Abené Clayton reports for us this morning as part of our Rights and freedom series that a surge in gun violence is a stress test for Oakland’s defund the police campaign:
While some crime survivors support shifting resources from police and into prevention and healing services, others who have lost loved ones to shootings and live in high-crime areas worry that depleting police budgets without proven alternatives to fill any gaps will make Black and brown communities less safe.
And the further localities dive into the logistics of transforming public safety and lessening reliance on police, the more questions abound. Who are people to call after a shooting? How do we get the most-affected communities to trust new alternatives? How can we go beyond typical reforms into real, radical transformation?
“It’s a scary moment. The anxiety is in not knowing what the outcome of all of this is gonna be,” said Keisha Henderson, a resident of East Oakland, California.
Henderson, 28, said she has had to deal with bullets flying past her windows and the frustration of slow and sometimes nonexistent police responses to gunfire and other problems. Oakland is experiencing a 314% increase in homicides compared with the same time last year, and a 113% increase in firearms assaults.
Henderson protested alongside thousands of others last summer [about police violence] but said she didn’t want to see total abolition of police – at least until there are “stress-tested” alternatives in place. She is one of 17 members on Oakland’s Reimagining Public Safety Taskforce, an official board established last year which is currently parsing through dozens of recommendations to decide which ones they will present to the city council for adoption in the upcoming budget. Oakland’s goal is to cut police spending by 50%, or $150m a year.
“We can do all these pilot programs but there has to be a balance between holding police accountable to Black residents, while also making sure we are protected some way,” Henderson said. “We need to reallocate and rebuild our communities but we do not need to completely abolish the police so that everything goes haywire.”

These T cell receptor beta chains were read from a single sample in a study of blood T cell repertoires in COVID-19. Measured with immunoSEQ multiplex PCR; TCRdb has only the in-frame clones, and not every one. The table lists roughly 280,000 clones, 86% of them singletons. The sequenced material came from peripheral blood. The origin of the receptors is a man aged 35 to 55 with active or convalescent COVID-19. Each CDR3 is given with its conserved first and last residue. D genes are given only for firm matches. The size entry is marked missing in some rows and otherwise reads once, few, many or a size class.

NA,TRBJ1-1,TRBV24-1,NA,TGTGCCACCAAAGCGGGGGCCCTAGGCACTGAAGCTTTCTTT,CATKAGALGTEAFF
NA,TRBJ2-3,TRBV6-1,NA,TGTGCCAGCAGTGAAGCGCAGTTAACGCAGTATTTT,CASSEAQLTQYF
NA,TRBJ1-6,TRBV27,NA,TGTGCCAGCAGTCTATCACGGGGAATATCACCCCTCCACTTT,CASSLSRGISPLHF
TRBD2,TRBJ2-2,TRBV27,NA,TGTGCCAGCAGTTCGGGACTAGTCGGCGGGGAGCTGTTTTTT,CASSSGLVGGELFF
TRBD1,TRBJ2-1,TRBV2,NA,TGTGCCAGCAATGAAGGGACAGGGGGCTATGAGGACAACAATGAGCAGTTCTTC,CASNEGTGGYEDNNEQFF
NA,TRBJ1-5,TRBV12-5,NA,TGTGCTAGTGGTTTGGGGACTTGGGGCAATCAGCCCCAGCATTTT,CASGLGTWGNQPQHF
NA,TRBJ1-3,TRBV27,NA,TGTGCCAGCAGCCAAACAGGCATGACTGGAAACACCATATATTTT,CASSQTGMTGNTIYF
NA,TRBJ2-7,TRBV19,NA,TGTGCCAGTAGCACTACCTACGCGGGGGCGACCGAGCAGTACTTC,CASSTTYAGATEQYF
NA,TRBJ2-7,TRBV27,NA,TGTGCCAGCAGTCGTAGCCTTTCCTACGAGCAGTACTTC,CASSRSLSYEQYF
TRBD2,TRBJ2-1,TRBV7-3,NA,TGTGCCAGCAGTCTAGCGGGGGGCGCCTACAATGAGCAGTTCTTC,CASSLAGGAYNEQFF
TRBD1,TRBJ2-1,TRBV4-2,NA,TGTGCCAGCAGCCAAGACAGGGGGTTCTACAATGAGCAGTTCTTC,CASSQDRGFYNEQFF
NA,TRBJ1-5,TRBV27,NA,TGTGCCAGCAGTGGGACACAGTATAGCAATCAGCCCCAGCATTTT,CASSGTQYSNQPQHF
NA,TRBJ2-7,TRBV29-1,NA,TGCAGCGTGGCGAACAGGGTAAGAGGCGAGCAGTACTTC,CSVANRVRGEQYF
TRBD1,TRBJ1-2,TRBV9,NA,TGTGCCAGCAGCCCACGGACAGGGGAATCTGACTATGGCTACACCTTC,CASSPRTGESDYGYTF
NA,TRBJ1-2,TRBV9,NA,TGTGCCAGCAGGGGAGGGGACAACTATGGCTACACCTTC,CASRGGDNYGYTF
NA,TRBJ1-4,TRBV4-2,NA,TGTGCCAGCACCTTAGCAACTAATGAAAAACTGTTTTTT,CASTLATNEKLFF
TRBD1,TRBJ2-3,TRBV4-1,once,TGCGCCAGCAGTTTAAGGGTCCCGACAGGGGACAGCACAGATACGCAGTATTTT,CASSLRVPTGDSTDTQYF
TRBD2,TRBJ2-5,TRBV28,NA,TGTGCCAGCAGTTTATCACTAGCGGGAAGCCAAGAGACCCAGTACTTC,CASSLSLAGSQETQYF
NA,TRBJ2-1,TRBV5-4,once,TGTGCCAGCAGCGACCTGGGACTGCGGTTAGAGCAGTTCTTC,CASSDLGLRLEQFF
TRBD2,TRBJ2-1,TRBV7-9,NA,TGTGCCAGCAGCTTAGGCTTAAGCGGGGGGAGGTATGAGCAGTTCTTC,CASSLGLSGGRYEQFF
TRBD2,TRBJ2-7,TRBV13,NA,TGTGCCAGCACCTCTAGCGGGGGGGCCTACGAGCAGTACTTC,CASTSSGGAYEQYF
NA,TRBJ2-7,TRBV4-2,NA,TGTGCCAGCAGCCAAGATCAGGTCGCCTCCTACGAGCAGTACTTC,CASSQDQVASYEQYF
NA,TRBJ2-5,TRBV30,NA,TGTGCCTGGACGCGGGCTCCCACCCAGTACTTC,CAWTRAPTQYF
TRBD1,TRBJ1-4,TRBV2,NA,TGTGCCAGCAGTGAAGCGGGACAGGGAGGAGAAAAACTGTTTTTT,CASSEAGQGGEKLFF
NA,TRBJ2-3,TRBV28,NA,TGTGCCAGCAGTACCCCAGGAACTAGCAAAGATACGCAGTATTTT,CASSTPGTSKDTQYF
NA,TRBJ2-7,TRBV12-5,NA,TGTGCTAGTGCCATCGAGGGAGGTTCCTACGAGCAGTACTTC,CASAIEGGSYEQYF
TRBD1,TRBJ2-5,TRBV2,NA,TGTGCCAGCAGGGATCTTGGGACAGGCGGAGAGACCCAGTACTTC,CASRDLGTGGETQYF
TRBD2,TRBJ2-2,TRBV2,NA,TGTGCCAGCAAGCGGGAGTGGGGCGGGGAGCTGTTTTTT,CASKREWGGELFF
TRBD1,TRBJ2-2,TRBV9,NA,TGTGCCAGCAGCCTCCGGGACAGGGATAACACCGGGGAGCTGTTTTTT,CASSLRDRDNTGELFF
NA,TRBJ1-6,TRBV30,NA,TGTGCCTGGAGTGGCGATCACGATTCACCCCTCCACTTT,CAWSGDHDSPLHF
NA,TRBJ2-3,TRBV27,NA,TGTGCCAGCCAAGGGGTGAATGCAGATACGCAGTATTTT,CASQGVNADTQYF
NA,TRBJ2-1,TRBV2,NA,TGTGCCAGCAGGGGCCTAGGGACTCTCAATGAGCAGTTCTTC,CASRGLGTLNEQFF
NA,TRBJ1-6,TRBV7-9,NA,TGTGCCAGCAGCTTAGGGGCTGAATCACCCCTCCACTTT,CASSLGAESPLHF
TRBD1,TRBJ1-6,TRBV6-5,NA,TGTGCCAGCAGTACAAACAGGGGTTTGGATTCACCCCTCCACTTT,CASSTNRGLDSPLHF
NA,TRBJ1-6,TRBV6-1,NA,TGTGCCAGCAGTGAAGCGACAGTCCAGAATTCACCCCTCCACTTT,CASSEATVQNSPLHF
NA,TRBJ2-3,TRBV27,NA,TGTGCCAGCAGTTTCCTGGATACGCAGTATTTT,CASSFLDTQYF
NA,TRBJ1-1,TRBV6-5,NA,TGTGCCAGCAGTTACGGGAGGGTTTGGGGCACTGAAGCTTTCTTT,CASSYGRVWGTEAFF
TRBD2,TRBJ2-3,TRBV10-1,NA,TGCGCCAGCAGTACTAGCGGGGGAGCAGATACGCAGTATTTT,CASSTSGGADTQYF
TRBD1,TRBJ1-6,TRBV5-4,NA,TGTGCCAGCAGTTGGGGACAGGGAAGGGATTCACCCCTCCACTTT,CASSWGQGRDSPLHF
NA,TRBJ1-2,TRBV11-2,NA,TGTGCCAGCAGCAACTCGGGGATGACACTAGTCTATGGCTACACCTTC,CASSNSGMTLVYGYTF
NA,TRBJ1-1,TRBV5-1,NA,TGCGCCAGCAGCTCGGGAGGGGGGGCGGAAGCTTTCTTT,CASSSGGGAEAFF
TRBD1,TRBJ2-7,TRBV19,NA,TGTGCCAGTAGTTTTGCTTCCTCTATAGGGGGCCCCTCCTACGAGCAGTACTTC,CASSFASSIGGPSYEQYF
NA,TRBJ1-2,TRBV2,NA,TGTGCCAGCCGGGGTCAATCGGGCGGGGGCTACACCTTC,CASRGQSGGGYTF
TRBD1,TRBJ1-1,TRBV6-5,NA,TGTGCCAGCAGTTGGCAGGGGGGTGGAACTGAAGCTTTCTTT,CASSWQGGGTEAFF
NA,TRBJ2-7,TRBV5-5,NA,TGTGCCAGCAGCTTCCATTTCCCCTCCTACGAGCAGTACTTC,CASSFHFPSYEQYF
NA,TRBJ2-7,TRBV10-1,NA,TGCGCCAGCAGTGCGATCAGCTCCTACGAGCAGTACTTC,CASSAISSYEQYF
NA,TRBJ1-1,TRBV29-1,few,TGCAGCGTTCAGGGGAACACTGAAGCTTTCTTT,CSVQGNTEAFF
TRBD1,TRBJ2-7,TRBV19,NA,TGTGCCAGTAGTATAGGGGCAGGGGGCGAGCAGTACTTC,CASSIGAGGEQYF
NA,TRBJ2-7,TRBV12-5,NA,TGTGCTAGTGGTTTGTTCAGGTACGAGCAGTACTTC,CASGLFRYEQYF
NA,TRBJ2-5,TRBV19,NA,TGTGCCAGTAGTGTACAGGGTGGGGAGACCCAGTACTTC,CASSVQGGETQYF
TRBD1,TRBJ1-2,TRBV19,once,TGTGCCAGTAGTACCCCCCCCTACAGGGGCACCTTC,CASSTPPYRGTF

Read more of Abené Clayton’s report here: Surge in gun violence is stress test for Oakland’s defund the police campaign
racist anti-Asian hashtags spiked after Trump first tweeted “Chinese virus”:
On March 16, 2020, Trump first tweeted the phrase “Chinese virus.”
That single tweet, researchers later found, fueled exactly the kind of backlash the World Health Organisation had feared: It was followed by an avalanche of tweets using the hashtag #chinesevirus, among other anti-Asian phrases.
“The week before Trump’s tweet the dominant term [on Twitter] was #covid-19,” Yulin Hswen, an epidemiology professor at the University of California San Francisco and a co-author of the study told the Washington Post. “The week after his tweet, it was #chinesevirus.”
Hswen is among a group of researchers who analyzed hundreds of thousands of #covid-19 and #chinesevirus hashtags drafted the week before and after Trump first referred to the coronavirus as the “Chinese virus” on the social media platform.
Not only did more people use the #chinesevirus hashtag days after Trump’s tweet, but those who did were more likely to include other anti-Asian hashtags in their tweets, according to the peer-reviewed study published by the American Journal of Public Health.
Read more here: Wasington Post – Racist anti-Asian hashtags spiked after Trump first tweeted ‘Chinese virus,’ study finds
Nina Lakhani reports for us today from Texas, asking is there a crisis at the border?
After four years of racist, chaotic, anti-immigration policies by the Trump administration – as well as growing desperation fuelled by the pandemic and extreme climate events – the number of people seeking to enter the US is rising.
But advocates in the Rio Grande Valley, where undocumented migrants have long been relied upon for cheap farm labour, reject incendiary claims that the numbers are overwhelming.
“Migration goes up and down, that’s the reality of the border. Biden has different values and has given people hope, but there’s no border crisis, to say so is political manipulation,” said Ramona Casas, director of the migrant advocacy group Arise. “We need to address the root causes and transform the broken immigration system, not more militarization.”
The current uptick started before Biden’s election, according to Customs and Border Protection (CBP) figures.
Jenn Budd, a former senior border patrol agent turned whistleblower, said: “The only crisis at the border is the children, which the administration is trying to deal with, anything else is simply not true and an attempt to play politics, make Biden look bad and ensure the money keeps flowing to the border security industry.”